Isolation of enteroviruses from water, suspended solids and sediments from Galveston Bay: survival of poliovirus and rotavirus absorbed to sediments




Rao, V.C.
Seidel, K.M.
Goyal, S.M.
Metcalf, T.G.
Melnick, J.L.

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American Society for Microbiology


The distribution and quantitation of enteroviruses among water, suspended solids and compact sediments in a polluted estuary are described. Samples were collected sequentially from water, suspended solids, fluffy sediments (uppermost layer of bottom sediments) and compact sediment. Of 103 samples examined, 27 (26%) were positive for virus. Polioviruses were recovered most often, followed by coxsackie B viruses and echoviruses 7 and 29. Virus was found most often attached to suspended solids: 72% of these samples were positive, whereas only 14% of water samples without solids yielded virus. Fluffy sediments yielded virus in 47% of the samples; only 5% of compact bottom-sediment samples were positive. When associated with solids, poliovirus and rotavirus retained their infectivity for 19 days. The same viruses remained infectious for only 9 days when freely suspended in seawater. Collection of suspended solids at ambient water pH appears to be very useful for the detection of virus; it has advantages over collecting and processing large volumes of water, with accompanying pH adjustment and salt addition for processing.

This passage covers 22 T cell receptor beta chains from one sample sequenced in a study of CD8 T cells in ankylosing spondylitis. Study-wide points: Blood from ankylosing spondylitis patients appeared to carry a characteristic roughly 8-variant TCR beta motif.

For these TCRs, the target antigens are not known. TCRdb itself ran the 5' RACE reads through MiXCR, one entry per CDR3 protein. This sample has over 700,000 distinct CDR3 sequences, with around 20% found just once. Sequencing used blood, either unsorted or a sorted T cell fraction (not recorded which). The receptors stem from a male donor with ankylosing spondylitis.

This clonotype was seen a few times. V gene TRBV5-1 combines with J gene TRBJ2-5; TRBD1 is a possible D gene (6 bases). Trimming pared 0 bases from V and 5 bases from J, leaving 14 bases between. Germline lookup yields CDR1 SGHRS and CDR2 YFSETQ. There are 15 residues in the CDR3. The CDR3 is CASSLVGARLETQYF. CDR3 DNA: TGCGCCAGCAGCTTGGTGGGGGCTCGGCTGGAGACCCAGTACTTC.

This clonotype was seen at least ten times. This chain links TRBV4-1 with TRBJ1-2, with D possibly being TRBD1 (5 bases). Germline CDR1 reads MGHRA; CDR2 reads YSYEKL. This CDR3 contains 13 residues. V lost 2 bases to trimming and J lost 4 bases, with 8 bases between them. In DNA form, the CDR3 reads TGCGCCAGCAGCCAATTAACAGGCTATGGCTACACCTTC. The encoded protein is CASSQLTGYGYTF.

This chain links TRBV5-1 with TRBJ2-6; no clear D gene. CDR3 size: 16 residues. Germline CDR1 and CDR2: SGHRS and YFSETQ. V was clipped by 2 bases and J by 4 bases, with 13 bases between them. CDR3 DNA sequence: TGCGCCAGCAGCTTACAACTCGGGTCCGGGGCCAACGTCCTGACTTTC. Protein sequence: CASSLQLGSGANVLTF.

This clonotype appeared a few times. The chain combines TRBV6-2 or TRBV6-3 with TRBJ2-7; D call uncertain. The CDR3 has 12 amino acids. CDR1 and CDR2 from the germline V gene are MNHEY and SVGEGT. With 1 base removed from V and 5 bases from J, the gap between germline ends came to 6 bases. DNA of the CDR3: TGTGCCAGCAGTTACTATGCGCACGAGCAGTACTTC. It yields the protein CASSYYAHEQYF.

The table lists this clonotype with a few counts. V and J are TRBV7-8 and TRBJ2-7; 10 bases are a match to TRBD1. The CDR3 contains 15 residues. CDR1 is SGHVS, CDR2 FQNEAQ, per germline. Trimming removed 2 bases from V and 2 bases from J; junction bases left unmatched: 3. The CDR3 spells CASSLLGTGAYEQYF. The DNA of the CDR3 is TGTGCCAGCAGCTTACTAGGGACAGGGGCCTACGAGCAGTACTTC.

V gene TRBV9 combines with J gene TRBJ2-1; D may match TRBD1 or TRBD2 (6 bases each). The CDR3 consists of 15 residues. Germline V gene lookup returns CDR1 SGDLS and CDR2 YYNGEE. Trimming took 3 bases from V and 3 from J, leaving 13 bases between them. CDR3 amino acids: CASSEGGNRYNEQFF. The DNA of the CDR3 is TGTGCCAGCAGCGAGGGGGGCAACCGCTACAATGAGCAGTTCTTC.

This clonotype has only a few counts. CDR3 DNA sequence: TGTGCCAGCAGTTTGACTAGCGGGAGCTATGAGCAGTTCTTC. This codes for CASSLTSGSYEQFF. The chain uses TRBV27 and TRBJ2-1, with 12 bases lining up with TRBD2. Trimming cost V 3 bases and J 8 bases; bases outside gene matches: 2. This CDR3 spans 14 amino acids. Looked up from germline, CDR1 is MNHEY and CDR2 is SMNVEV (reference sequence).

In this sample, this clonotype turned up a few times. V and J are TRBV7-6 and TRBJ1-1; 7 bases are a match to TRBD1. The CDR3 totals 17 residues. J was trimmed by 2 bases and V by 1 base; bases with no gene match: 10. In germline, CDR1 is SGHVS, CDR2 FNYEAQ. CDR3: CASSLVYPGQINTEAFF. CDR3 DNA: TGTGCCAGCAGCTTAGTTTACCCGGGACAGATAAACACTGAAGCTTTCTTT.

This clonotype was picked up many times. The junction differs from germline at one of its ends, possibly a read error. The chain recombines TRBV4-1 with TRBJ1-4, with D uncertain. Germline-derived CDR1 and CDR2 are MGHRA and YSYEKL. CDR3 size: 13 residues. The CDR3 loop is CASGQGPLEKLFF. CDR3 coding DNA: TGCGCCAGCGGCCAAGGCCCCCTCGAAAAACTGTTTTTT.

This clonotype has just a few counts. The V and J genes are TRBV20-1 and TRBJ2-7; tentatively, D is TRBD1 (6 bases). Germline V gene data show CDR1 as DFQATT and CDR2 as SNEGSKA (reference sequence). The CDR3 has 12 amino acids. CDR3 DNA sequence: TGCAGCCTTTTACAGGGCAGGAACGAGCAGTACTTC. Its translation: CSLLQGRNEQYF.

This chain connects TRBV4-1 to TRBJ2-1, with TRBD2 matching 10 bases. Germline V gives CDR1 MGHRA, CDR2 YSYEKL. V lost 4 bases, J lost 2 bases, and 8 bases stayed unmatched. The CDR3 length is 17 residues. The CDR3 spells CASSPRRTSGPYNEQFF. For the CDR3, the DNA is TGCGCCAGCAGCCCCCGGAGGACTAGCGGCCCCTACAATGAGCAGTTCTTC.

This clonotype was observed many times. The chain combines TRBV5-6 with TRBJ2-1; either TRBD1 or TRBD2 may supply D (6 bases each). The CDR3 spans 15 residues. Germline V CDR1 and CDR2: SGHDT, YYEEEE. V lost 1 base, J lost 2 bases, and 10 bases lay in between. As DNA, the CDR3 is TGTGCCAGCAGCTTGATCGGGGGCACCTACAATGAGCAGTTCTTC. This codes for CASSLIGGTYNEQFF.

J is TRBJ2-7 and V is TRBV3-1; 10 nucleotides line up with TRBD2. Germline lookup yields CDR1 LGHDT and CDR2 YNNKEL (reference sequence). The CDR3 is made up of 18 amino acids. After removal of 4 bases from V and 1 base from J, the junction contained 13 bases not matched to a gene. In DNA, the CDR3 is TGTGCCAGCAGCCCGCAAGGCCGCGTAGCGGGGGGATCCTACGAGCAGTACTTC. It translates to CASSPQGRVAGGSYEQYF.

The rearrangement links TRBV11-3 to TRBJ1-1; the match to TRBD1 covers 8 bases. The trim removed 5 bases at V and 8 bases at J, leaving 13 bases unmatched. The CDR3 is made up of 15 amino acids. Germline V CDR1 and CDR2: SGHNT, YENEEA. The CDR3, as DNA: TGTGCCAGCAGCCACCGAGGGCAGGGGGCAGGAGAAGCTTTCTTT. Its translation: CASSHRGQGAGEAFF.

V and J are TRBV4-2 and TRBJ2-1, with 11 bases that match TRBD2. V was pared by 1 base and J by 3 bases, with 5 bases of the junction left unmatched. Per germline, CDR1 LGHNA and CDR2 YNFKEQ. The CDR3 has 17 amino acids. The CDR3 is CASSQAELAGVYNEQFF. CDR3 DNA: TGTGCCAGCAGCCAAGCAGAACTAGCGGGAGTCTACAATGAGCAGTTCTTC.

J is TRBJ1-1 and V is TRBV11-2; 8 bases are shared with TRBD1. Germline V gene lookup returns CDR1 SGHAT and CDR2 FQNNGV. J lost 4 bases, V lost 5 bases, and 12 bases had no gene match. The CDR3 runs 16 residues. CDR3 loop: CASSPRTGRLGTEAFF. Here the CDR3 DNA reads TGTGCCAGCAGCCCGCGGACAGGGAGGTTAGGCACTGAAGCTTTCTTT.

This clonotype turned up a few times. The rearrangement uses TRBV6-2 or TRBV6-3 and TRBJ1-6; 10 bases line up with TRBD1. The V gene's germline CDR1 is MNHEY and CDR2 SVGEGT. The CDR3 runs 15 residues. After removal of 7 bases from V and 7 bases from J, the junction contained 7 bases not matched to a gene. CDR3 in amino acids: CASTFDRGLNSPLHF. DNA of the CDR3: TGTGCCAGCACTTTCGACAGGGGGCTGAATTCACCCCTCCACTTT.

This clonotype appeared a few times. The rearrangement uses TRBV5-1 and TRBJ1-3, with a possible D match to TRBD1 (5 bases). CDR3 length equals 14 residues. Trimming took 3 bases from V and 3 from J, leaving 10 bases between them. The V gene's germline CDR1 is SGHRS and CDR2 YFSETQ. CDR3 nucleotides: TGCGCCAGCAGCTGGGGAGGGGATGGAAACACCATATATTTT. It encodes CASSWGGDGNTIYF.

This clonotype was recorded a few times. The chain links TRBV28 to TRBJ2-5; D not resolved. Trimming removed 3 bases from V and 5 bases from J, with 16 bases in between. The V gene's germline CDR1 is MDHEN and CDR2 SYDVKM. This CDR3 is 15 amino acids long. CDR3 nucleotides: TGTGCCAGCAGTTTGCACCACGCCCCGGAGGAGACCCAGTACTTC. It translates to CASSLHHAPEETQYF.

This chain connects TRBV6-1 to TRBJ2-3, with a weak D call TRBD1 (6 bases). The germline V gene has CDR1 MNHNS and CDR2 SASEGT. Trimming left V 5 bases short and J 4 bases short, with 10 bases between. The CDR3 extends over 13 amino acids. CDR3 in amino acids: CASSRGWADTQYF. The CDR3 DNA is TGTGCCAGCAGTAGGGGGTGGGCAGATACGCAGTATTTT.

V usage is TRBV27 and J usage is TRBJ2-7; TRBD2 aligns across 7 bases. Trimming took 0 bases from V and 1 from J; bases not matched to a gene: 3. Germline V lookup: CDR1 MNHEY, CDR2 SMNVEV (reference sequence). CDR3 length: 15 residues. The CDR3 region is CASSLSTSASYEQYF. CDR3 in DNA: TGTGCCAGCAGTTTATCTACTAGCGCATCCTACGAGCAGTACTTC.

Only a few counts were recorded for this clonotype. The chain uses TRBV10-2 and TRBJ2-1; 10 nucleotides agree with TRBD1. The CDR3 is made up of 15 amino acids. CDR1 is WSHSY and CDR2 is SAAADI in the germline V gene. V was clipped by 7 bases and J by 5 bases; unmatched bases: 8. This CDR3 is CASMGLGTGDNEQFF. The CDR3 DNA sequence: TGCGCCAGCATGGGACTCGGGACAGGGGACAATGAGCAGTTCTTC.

pgs. 404-409


viruses, sediments, estuaries, infectious diseases